Where possible, hospitals should aim to avoid meeting the demand of local surges by resorting to crisis measures. They should plan in advance and engage early in local and regional cooperation to address capacity and new patient needs, ensuring facilities have an appropriate number of intensive care unit (ICU) and non-ICU beds, PPE, testing supplies, ventilators (where applicable), and trained staff to treat all non-elective patients and avoid using facilities and resources that are essential for elective surgical pathways. With the introduction of integrated care systems in the second half of 2021, this coordination is likely to become more structured. Well established lines of communication between sites and the use of NHS mutual aid can help manage discrepancies in capacity, equipment and staffing during local surges. This will help avoid early reliance on locations that are key for elective surgery, and will support the provision of care on an equitable basis within and between regions. Transportation teams and transfer processes for patients and equipment should also be put in place by hospitals and regional managers.

Weekly forecasting of COVID-19 demand on capacity and resources should be the baseline for determining the ability to add non-COVID-19 cases. Providers of planned care services should be responsive to local and national information on COVID-19, and adjust services accordingly. This can include:

  • COVID-19 surveillance reports
  • national and local infection rates updates
  • COVID-19 local numbers (testing, positive cases, availability of inpatient and ICU beds, intubated cases, operating theatre/procedural cases, new cases, deaths, healthcare worker positives, location, tracking, isolation and quarantine policy)
  • local resources such as hospital beds, PPE, ICU and ventilator availability
  • quality of care metrics (mortality, complications, readmission, errors, near misses, other – especially in context of increased volume)

2. COVID-light sites and extended services

In a Royal College of Surgeons of England (RCS England) survey from September 2020, surgeons reported that establishing COVID-light sites was the single measure that would have the biggest impact in enabling them to treat more patients. COVID-light sites and physical pathways within and across hospitals or surgical hub sites away from COVID-19 environments are therefore essential for the return to planned surgery. These need to have sufficient segregation of both patients and staff from environments where COVID-19 patients are treated, to protect low risk surgical patients from exposure to nosocomial infection and protect staff who work with them.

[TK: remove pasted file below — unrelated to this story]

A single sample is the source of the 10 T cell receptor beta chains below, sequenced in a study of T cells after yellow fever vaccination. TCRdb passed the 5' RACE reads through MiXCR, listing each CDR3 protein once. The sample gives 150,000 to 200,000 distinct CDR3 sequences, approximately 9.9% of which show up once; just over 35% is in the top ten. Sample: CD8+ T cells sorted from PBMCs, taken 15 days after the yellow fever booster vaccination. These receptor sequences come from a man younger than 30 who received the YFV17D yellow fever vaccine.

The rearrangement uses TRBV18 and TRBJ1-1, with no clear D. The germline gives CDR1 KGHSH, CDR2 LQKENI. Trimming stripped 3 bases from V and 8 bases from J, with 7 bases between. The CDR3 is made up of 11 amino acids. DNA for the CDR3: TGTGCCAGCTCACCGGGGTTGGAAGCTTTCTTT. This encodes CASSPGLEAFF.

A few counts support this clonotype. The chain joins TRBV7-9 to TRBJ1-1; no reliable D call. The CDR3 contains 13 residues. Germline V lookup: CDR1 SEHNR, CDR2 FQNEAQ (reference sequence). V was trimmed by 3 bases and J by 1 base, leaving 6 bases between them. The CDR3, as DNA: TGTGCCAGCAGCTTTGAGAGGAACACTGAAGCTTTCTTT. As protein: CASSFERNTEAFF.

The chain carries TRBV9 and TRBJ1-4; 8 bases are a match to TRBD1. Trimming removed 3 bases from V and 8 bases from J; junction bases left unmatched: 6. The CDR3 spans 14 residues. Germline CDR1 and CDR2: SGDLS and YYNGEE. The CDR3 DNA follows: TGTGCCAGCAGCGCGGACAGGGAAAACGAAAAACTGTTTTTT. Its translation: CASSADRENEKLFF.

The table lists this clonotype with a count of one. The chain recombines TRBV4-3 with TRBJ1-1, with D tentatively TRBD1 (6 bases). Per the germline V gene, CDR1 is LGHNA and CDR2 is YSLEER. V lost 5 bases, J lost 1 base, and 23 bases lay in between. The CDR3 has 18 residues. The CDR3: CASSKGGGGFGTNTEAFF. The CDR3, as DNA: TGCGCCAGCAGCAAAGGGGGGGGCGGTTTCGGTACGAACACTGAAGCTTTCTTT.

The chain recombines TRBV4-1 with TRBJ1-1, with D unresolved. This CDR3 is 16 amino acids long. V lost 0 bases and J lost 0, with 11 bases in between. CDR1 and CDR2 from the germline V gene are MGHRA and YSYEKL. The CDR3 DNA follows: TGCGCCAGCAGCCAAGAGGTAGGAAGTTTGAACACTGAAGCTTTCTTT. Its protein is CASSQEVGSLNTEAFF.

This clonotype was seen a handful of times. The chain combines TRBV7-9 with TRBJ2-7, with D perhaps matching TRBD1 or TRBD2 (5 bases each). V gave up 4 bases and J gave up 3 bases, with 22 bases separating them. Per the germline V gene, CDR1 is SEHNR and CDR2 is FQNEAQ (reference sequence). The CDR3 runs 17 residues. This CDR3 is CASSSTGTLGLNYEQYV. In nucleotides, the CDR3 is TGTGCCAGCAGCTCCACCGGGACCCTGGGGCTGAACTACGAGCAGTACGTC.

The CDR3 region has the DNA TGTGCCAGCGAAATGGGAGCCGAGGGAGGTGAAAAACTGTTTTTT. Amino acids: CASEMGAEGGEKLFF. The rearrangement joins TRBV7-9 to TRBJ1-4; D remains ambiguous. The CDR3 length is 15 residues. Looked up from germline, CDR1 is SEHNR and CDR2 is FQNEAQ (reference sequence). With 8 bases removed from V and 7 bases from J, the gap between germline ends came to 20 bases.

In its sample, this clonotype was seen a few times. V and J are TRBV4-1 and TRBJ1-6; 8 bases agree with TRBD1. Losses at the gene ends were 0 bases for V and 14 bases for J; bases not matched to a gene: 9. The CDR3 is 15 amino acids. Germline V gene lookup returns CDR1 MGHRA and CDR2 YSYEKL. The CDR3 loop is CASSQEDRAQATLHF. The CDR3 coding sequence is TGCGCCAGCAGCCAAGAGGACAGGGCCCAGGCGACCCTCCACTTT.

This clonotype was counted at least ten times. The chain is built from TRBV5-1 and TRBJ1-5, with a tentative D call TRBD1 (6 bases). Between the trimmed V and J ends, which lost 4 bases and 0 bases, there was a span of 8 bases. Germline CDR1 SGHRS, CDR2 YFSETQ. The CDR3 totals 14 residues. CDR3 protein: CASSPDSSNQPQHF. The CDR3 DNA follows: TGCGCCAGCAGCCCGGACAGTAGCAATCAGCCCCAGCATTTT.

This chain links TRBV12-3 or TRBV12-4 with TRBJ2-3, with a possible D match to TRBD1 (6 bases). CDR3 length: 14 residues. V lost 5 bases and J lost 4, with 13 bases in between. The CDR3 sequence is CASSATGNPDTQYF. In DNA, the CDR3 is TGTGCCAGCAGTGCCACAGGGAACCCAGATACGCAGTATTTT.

Use of the independent sector as COVID-light sites in addition to NHS hospitals can help alleviate the backlog on waiting lists if appropriate contracts are put in place.

We recommend extending the traditional core hours of service to secure additional capacity and to ensure more balanced staffing levels throughout busy periods including senior clinician input. Extending the staff, facilities and resources available across a longer period (for example, from 8am to 10pm, including weekend cover) offers the ability to complete more planned elective lists as well as many of the urgent cases that otherwise would compete for a slot on the next day’s theatre list. This model allows patients to be treated expeditiously, avoids extended hospital stays, provides efficient use of resources and can reduce pressure on staff working in the hospital at night. Providing adequate staffing and resources at the weekend will also ensure that patients receive good, safe care over this period.

For this model to work, all supporting services (radiology, pathology etc.) and staff in the wider surgical team (e.g. anaesthetists, theatre nurses, recovery and ward staff) need to work in a similar pattern.

3. Patient scheduling and prioritisation

Hospitals should establish a committee consisting of surgery, anaesthesia and nursing leadership to develop a prioritisation strategy appropriate to the immediate patient needs, and the facilities and resources available.

The surgical specialties have developed guidance on the prioritisation of surgery during the pandemic. This guidance provides advice on prioritising patients based on the level of urgency of their clinical need. As elective services gradually return, consideration should be given to how the use of existing facilities can be optimised to support the resumption of planned surgery in parallel with urgent cases to alleviate the waiting list backlog.

Flexible planning on a weekly basis can maximise the use of available facilities and operating theatres, and allows more types of elective surgery (such as hip and knee replacements) to continue without interfering with urgent cases. Day-case surgery should be used wherever possible.

The following factors should be taken into account when prioritising and scheduling patients:

  • List of previously cancelled and postponed cases
  • Objective priority scoring, where applicable
  • Surgical specialties prioritisation guidance (including cancer, organ transplants, cardiac surgery, trauma)
  • Strategy for allotting daytime use of operating theatre/procedural time (e.g. block time and prioritise based on case type, such as potential cancer).